The Christmas holiday is near and people in different parts of the world will have its own way of celebrating. The Puerto Rican Christmas version is known as Navidad. This is the day of Christmas-December 25 where Christians celebrate the birthday of Jesus. It is thought that Santa Claus will be bringing gifts to kids in which the custom originated in the USA way back 1940′s and now has become Puerto Rico’s Holiday tradition. Navidad is the time of tradition, aguinaldos, décimas, y de ser jíbaro Puertorriqueño which is the best of Puerto Rican culture.

Puerto Rican Food

Puerto Ricans begin their Christmas celebrations early in December and perhaps would end on the first week of January. Of course, this is the best time to talk about Puerto Rican food. The Puerto Rican cuisine is similar to that of Spanish, Mexican, and Cuban with a delightful blend of African, Taíno, and American influences.

Nochebuena is a special dinner party done on Christmas Eve. Puerto Ricans like chicken so you would always see as part of the main dish, like baked chicken or turkey, and roasted pork or ham which is accompanied by Spanish rice with pigeon peas, local vegetables like cooked green bananas, fried plantains or cooked yam.

Some of the food appetizers and food during dinner generally includes with sizzling-hot appetizers such as bacalaitos, crunchy cod fritters; surullitos, sweet plump cornmeal fingers; and empanadillas, crescent-shaped turnovers filled with lobster, crab, conch, or beef. It is also thought that soups are a popular beginning for meals on Puerto Rico just like in other countries. There is a debate about whether one of the best-known soups, frijoles negros (black-bean soup), is Cuban or Puerto Rican in origin. Nevertheless, it is still a savory, if filling, opening to a meal. For their Holiday desserts, they have “arroz con dulce” (rice cooked with spices, sugar, milk, and coconut milk) and “tembleque” (a custard made with cornstarch, sugar, and coconut milk). They taste better cool down or cold, when its consistency becomes more solid. One for the festive Puerto Rican food is the lechón asado, or barbecued pig, which is usually cooked for a party of 12 or 15. It is traditional for picnics and al fresco parties. These are just one of the Puerto Rican food serve during holidays.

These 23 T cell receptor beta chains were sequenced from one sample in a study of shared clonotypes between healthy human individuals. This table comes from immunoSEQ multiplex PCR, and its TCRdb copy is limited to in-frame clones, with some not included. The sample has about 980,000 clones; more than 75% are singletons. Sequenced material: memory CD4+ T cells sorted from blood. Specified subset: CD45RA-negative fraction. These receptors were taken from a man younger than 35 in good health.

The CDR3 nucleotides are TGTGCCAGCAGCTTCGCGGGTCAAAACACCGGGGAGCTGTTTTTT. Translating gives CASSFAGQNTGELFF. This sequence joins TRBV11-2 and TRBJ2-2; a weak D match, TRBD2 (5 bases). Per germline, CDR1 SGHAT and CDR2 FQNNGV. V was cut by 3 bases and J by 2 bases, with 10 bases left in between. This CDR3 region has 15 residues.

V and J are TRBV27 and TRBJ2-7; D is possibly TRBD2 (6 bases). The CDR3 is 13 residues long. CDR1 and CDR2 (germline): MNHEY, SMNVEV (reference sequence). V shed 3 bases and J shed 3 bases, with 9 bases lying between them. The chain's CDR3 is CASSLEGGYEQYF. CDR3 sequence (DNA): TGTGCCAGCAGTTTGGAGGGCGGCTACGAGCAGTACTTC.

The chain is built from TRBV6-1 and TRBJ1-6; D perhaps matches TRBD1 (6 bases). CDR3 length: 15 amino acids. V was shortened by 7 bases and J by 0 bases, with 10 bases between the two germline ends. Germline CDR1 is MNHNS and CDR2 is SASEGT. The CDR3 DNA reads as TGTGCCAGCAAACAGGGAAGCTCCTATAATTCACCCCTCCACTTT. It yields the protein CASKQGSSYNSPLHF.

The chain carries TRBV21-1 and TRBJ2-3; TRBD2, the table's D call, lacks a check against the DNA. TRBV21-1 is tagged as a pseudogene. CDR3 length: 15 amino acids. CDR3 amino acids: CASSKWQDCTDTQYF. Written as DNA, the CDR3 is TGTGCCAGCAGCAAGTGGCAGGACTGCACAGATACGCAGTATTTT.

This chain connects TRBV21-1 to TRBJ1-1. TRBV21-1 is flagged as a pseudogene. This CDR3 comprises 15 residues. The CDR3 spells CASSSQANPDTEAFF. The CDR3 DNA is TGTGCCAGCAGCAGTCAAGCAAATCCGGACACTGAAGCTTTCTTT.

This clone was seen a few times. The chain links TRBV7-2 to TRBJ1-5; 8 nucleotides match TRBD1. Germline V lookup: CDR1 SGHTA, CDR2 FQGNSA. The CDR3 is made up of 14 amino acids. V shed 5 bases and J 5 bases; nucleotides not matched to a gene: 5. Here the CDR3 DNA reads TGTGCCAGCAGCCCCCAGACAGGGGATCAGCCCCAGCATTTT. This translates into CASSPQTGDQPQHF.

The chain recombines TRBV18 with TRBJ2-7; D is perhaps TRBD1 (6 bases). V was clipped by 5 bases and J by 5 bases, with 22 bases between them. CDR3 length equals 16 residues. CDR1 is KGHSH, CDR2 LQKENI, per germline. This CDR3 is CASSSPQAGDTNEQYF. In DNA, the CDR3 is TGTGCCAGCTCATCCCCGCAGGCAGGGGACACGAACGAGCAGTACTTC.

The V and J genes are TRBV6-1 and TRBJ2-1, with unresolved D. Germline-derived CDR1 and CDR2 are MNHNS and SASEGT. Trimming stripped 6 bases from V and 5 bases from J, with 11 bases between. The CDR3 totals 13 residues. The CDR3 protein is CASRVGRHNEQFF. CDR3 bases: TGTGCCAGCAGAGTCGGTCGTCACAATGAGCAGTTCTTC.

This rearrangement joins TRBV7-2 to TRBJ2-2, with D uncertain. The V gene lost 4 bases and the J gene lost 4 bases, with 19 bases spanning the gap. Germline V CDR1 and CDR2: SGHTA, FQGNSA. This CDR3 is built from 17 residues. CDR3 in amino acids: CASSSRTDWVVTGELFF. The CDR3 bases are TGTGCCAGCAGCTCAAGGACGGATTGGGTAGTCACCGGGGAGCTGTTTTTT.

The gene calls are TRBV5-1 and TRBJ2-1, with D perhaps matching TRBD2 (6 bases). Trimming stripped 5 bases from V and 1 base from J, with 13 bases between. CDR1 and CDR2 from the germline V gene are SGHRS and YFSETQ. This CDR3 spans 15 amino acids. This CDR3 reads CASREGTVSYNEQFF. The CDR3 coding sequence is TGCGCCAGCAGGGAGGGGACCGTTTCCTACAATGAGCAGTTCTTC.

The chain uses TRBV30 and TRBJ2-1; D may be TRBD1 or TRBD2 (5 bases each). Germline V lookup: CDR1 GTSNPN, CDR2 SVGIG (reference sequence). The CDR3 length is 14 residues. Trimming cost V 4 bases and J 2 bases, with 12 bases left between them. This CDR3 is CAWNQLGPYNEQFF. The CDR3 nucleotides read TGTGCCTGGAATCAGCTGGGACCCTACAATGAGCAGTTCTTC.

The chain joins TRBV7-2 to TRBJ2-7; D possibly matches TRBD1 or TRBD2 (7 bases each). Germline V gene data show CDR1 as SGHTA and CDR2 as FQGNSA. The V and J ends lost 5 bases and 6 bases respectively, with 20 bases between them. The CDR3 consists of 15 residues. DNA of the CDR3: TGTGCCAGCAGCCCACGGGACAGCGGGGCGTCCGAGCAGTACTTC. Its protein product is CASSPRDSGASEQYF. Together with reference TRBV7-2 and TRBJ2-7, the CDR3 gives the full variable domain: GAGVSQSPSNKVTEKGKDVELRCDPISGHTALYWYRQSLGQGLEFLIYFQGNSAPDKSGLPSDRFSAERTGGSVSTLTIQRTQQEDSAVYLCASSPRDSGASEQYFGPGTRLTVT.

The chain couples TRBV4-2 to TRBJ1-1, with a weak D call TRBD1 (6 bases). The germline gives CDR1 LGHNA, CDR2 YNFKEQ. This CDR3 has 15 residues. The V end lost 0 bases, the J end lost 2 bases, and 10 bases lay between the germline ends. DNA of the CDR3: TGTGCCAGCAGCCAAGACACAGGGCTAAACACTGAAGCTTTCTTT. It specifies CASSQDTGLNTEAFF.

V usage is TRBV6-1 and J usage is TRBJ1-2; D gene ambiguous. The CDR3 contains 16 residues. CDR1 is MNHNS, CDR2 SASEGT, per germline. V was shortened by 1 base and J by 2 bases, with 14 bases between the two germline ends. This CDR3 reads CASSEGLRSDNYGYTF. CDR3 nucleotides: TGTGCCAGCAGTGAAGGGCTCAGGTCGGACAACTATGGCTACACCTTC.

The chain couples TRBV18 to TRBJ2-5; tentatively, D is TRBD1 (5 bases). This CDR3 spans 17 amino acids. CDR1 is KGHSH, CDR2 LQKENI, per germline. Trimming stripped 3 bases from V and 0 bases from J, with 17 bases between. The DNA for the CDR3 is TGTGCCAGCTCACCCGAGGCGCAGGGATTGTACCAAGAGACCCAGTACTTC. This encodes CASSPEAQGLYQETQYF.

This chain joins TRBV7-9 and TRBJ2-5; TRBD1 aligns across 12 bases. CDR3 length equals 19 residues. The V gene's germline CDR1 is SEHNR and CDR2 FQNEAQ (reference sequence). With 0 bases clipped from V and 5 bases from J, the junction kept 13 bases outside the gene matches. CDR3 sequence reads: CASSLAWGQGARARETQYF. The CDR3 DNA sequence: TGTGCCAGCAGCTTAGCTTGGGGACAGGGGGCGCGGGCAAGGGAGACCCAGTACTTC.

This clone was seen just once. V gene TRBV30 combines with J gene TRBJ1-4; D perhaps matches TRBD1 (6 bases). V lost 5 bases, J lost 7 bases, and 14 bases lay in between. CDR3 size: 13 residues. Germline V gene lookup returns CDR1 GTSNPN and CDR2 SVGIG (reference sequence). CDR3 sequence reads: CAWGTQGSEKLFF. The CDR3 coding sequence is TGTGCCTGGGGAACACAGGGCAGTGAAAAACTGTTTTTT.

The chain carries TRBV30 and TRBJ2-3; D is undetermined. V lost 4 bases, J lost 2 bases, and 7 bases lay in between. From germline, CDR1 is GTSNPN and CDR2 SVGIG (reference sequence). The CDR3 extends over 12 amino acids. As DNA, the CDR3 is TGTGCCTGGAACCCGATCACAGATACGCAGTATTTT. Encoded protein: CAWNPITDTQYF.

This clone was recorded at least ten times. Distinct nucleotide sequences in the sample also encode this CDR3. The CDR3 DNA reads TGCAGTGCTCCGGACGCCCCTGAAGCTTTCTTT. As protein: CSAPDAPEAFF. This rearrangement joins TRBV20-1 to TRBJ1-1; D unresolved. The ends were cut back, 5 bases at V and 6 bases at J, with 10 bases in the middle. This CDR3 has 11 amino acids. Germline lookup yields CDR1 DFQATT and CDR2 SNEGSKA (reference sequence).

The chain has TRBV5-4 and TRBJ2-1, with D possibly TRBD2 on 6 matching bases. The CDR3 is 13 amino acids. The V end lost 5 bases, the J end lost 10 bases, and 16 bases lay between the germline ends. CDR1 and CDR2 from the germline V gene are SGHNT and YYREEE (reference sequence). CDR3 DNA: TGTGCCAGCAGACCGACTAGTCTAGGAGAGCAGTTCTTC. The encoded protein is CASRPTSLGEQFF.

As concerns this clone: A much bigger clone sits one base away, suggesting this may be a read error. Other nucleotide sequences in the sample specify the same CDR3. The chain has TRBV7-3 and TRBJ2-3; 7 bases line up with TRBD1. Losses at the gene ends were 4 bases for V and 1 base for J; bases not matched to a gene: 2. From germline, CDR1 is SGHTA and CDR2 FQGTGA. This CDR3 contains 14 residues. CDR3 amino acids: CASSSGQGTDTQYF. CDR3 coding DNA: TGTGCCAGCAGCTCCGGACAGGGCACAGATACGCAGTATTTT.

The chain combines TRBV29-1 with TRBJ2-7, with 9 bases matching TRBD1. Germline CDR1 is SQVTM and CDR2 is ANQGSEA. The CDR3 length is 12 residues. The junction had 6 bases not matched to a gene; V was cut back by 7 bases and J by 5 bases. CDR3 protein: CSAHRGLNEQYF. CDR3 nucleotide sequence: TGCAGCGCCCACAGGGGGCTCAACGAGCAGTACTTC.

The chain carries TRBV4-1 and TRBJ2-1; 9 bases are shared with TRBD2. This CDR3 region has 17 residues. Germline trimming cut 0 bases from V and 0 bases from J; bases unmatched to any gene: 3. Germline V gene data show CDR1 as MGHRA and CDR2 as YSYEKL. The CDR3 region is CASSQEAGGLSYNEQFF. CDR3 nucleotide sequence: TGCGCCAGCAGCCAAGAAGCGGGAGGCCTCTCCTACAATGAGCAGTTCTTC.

Despedida de Año is celebrated on December 31 in time to end the year and face and new one. The biggest and most important for all children is what they call, el Día de Reyes on January 6th. This is the day when children open their gifts the night before the Three Wise Men (Kings) left.

Their Christmas is different as they have a special “pava” (traditional straw-hat) to be worn just for Christmas. They have their own version of Christmas caroling which they call Parranda. It is when a small group of folks gathers to surprise another folk and they will be bringing their musical instruments like either guitarras, tamboriles, güiro maracas, or palitos in which they will play the traditional Aguinaldos.

By Xerxes Bernadez